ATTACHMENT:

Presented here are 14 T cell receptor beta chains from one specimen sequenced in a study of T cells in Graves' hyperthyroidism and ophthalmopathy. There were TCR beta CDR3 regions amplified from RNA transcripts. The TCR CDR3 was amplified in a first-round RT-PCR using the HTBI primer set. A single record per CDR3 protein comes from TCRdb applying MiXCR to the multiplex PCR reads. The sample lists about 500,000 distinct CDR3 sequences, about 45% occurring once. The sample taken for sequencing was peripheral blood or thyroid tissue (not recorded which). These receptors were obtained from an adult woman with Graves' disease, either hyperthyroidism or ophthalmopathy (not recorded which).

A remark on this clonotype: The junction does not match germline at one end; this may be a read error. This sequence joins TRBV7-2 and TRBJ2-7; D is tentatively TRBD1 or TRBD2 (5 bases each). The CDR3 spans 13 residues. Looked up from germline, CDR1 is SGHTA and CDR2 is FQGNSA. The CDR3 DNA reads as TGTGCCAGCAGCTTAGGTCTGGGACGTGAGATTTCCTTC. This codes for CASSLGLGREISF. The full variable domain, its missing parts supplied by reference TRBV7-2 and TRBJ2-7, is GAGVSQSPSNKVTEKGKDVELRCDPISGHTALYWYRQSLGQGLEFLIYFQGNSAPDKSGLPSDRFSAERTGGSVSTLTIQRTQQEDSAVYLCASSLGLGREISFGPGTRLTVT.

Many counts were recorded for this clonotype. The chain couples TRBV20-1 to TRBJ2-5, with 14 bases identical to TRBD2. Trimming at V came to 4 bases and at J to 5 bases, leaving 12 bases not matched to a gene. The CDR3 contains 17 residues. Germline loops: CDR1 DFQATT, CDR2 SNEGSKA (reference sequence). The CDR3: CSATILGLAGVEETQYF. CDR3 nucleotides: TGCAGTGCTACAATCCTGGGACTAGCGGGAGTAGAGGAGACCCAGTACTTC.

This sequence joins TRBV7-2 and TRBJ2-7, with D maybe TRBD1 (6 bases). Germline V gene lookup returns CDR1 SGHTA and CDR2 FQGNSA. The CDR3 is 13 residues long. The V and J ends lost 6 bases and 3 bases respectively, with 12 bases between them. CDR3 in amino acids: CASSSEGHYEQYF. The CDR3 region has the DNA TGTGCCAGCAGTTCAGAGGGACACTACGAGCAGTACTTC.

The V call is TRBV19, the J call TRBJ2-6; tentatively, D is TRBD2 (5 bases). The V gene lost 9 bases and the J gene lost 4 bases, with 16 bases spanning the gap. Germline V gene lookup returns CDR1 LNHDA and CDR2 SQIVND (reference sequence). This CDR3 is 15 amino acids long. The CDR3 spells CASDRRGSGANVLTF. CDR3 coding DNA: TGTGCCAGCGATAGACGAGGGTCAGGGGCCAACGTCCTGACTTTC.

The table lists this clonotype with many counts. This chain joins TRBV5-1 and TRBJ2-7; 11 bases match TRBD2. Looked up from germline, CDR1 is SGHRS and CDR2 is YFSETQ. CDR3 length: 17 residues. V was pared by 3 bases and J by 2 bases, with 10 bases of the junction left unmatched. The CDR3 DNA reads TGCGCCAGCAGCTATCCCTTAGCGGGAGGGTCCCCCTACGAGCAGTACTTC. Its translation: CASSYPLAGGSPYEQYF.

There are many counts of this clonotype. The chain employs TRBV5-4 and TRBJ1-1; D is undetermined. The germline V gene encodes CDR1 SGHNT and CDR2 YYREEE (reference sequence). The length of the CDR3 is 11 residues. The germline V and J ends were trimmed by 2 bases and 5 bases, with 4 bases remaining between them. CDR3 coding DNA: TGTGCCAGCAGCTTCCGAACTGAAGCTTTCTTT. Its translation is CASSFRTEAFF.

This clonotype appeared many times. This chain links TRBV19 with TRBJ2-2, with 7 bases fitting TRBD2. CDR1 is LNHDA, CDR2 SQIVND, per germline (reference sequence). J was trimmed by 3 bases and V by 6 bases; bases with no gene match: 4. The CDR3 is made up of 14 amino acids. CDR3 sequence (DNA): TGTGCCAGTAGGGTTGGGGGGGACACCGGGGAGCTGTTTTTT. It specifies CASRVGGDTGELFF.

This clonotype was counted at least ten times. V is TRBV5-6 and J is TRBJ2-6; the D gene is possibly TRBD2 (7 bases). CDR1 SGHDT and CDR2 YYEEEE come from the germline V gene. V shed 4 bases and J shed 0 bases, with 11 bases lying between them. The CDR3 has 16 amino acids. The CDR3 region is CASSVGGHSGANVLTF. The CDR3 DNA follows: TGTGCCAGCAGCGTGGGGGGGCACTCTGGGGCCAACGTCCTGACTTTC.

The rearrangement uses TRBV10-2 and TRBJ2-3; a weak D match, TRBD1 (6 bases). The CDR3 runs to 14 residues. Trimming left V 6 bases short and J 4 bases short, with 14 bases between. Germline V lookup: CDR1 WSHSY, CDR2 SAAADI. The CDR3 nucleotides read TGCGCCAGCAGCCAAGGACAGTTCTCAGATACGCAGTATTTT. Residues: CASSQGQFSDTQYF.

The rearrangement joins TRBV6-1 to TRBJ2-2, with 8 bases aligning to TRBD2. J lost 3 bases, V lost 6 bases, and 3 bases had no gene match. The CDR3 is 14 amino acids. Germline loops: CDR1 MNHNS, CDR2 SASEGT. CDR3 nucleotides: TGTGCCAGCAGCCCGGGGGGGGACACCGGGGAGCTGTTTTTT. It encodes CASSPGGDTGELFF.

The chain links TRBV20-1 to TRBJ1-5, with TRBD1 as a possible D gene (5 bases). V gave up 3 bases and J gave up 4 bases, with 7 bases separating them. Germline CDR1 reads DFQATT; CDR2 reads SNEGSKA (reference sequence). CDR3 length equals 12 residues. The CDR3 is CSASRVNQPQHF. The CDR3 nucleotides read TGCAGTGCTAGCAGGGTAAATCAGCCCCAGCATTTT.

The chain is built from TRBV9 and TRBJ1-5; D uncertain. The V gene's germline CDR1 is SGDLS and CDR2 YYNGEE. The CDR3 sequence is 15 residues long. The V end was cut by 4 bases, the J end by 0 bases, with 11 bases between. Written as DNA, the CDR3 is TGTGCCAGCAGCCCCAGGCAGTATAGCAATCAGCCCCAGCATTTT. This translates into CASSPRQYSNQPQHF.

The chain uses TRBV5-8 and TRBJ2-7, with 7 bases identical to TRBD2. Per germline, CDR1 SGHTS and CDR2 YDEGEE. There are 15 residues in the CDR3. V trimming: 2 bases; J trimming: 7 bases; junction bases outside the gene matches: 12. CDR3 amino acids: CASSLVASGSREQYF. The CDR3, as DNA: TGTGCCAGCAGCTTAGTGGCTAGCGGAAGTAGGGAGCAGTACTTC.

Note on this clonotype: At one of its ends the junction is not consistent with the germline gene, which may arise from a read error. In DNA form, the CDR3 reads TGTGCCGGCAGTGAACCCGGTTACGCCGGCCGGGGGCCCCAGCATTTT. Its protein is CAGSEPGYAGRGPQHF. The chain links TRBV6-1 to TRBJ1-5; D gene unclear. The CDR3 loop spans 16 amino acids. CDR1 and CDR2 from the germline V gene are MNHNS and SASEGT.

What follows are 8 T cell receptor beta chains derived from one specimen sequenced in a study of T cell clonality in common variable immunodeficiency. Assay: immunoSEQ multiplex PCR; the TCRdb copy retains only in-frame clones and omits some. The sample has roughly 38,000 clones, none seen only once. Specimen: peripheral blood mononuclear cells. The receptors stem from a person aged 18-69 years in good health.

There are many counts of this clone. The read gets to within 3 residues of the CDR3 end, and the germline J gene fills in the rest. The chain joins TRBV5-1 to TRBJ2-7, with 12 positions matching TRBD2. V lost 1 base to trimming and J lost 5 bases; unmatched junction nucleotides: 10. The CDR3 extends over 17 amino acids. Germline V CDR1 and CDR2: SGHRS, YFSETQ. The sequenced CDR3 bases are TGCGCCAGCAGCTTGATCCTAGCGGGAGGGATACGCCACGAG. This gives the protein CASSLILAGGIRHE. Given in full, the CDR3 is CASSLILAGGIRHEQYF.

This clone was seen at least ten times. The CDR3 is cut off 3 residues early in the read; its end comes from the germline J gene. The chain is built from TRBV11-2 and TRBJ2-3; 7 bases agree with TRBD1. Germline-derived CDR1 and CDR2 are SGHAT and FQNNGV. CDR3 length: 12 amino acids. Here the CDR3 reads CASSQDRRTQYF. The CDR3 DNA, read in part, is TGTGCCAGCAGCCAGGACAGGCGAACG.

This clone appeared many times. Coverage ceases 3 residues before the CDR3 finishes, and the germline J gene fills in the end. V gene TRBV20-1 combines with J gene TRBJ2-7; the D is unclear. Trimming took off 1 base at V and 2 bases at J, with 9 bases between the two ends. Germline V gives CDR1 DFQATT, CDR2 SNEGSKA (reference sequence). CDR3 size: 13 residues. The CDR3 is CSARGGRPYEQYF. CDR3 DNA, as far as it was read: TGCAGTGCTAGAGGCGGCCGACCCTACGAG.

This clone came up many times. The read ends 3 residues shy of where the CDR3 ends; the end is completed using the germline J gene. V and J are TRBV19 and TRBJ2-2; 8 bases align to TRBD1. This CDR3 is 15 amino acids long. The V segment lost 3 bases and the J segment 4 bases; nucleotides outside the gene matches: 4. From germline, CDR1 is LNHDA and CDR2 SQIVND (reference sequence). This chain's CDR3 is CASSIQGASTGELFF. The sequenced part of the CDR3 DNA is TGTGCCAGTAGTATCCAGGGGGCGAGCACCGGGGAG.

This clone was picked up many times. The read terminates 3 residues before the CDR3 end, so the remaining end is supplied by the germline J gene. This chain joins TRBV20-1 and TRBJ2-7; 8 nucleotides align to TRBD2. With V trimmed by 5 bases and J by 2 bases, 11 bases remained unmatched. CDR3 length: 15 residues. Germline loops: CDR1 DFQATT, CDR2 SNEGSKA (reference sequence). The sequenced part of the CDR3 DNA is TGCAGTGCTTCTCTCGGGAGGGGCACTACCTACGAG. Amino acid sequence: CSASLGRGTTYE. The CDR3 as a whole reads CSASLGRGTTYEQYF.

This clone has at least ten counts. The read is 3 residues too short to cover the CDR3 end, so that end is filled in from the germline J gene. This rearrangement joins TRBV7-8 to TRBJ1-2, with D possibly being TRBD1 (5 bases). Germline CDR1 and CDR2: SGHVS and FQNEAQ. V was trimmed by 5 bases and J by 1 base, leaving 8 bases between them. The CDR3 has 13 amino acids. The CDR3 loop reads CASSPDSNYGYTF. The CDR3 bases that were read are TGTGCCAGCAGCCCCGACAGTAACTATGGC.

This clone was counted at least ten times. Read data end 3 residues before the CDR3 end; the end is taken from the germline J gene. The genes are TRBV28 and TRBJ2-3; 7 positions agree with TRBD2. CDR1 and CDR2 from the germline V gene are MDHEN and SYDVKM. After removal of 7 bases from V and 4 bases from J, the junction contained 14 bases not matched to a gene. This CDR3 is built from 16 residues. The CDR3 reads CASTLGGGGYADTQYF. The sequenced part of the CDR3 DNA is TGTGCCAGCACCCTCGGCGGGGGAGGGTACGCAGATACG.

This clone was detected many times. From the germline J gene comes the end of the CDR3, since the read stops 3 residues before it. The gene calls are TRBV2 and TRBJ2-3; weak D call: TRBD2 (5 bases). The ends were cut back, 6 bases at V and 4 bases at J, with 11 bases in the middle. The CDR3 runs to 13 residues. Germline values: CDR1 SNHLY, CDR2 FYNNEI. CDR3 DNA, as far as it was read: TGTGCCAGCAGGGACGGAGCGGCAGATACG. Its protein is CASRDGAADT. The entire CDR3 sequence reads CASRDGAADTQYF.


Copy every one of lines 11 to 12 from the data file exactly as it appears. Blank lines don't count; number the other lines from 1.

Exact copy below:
The rearrangement joins TRBV6-1 to TRBJ2-2, with 8 bases aligning to TRBD2. J lost 3 bases, V lost 6 bases, and 3 bases had no gene match. The CDR3 is 14 amino acids. Germline loops: CDR1 MNHNS, CDR2 SASEGT. CDR3 nucleotides: TGTGCCAGCAGCCCGGGGGGGGACACCGGGGAGCTGTTTTTT. It encodes CASSPGGDTGELFF.

The chain links TRBV20-1 to TRBJ1-5, with TRBD1 as a possible D gene (5 bases). V gave up 3 bases and J gave up 4 bases, with 7 bases separating them. Germline CDR1 reads DFQATT; CDR2 reads SNEGSKA (reference sequence). CDR3 length equals 12 residues. The CDR3 is CSASRVNQPQHF. The CDR3 nucleotides read TGCAGTGCTAGCAGGGTAAATCAGCCCCAGCATTTT.